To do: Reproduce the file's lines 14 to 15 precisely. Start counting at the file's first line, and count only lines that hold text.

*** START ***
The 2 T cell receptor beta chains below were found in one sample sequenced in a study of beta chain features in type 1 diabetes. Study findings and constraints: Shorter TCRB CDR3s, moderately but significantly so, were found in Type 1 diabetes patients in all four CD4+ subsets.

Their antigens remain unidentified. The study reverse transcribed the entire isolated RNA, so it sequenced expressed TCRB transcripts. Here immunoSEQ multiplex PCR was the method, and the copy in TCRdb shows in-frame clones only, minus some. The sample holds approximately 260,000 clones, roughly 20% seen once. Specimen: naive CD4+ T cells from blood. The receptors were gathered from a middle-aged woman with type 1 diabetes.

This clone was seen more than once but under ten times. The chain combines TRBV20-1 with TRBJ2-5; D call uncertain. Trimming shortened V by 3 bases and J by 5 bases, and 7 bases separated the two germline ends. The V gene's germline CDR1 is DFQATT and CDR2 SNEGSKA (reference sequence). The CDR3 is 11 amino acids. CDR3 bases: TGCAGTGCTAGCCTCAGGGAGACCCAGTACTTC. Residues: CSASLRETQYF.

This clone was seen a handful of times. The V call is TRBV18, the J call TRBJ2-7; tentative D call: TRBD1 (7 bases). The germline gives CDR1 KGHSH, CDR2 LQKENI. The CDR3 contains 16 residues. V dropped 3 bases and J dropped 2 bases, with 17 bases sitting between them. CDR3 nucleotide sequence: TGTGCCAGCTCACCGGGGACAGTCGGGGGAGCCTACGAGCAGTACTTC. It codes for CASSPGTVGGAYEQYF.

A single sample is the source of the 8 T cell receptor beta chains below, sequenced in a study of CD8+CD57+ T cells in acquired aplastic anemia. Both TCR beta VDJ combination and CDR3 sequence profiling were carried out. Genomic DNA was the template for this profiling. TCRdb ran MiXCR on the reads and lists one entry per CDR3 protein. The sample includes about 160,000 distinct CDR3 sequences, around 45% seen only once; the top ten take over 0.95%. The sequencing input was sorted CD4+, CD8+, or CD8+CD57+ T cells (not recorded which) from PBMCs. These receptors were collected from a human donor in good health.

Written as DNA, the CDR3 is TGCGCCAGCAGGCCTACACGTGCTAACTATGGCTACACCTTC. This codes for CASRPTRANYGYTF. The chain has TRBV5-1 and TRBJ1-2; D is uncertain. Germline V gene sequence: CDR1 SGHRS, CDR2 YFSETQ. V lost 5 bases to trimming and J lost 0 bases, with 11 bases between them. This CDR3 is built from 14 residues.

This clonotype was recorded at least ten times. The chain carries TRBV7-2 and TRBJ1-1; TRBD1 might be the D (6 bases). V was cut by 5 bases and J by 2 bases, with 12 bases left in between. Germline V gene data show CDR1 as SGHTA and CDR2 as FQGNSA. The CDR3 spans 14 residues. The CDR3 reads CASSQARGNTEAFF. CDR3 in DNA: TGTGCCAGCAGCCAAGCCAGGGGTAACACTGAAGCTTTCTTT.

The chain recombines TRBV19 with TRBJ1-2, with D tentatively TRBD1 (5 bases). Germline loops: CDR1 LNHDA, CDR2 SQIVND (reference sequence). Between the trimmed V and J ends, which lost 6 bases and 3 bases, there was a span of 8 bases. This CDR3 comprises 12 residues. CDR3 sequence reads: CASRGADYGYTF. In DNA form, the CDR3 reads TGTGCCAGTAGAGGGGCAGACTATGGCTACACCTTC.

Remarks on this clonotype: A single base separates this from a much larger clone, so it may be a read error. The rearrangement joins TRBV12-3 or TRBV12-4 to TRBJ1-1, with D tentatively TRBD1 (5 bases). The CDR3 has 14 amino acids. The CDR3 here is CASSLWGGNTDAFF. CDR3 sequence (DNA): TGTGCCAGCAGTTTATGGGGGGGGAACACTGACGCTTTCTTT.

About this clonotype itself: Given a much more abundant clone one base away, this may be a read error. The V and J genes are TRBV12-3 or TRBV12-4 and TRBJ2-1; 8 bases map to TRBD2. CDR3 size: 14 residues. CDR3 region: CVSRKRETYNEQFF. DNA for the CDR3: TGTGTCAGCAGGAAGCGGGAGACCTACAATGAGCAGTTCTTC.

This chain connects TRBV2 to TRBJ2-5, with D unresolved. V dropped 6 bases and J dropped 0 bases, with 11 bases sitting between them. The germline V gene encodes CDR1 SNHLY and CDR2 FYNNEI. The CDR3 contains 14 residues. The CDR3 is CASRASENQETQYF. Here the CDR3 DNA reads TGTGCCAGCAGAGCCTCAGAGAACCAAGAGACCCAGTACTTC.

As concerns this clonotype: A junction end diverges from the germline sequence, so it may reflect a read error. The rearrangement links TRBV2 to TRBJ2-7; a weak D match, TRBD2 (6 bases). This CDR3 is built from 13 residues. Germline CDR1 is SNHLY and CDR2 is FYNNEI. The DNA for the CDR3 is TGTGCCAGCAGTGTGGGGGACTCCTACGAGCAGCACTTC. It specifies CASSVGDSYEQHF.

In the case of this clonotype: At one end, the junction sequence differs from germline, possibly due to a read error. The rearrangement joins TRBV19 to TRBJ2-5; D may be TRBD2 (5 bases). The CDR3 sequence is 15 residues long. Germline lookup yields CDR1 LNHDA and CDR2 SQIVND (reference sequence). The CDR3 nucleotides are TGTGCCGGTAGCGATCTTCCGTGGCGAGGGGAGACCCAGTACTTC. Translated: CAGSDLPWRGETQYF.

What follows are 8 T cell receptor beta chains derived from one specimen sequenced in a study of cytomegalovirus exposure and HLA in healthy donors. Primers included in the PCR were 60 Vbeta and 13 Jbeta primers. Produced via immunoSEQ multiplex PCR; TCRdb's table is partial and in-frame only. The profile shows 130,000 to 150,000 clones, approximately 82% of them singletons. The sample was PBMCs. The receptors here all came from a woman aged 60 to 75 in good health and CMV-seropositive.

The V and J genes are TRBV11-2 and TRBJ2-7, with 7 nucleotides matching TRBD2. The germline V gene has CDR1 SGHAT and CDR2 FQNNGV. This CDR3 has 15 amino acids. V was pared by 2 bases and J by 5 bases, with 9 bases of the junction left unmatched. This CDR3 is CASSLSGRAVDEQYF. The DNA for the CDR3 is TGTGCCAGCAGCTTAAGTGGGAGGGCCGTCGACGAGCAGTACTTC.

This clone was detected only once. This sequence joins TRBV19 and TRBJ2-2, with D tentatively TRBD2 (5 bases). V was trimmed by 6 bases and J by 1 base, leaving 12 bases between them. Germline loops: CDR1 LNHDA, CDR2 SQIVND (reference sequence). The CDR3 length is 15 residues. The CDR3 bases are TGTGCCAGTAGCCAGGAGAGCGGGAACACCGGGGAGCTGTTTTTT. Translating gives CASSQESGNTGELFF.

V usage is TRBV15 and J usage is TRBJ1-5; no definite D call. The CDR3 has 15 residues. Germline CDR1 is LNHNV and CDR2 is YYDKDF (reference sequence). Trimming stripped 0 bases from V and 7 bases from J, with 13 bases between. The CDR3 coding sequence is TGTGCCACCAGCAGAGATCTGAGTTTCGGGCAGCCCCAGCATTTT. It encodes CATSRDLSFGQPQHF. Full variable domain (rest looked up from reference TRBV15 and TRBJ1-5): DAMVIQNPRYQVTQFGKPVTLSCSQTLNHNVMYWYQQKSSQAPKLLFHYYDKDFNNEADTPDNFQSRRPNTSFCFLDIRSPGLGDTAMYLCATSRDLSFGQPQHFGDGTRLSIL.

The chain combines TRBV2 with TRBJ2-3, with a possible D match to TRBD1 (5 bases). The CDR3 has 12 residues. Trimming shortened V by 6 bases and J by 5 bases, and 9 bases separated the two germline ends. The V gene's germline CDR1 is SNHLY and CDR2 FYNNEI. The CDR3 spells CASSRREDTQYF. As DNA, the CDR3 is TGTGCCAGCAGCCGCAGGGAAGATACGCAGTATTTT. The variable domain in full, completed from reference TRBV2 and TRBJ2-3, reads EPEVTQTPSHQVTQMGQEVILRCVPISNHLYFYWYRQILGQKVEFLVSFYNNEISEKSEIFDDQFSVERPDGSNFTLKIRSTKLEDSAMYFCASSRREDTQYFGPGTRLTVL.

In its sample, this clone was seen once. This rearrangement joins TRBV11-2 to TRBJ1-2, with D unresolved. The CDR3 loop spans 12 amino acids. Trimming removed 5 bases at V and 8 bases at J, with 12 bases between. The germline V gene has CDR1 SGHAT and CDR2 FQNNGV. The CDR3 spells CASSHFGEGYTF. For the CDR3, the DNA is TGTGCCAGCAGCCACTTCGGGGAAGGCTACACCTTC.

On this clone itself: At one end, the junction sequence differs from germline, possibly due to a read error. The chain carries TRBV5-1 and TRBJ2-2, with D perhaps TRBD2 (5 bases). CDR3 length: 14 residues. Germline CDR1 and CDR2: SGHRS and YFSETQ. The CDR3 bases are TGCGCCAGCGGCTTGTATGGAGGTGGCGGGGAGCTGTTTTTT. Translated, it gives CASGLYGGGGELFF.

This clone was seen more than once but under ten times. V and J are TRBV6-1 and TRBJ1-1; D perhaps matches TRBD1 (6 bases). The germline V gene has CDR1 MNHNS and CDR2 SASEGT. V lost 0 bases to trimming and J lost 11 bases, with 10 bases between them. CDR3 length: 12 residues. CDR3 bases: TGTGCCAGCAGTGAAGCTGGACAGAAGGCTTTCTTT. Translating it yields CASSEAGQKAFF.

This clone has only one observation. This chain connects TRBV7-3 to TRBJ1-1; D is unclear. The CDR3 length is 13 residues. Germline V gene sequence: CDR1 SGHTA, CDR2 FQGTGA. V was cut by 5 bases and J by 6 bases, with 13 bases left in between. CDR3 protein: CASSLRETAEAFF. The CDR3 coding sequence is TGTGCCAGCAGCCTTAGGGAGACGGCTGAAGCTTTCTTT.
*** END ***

What follows are 8 T cell receptor beta chains derived from one specimen sequenced in a study of cytomegalovirus exposure and HLA in healthy donors. Primers included in the PCR were 60 Vbeta and 13 Jbeta primers. Produced via immunoSEQ multiplex PCR; TCRdb's table is partial and in-frame only. The profile shows 130,000 to 150,000 clones, approximately 82% of them singletons. The sample was PBMCs. The receptors here all came from a woman aged 60 to 75 in good health and CMV-seropositive.

The V and J genes are TRBV11-2 and TRBJ2-7, with 7 nucleotides matching TRBD2. The germline V gene has CDR1 SGHAT and CDR2 FQNNGV. This CDR3 has 15 amino acids. V was pared by 2 bases and J by 5 bases, with 9 bases of the junction left unmatched. This CDR3 is CASSLSGRAVDEQYF. The DNA for the CDR3 is TGTGCCAGCAGCTTAAGTGGGAGGGCCGTCGACGAGCAGTACTTC.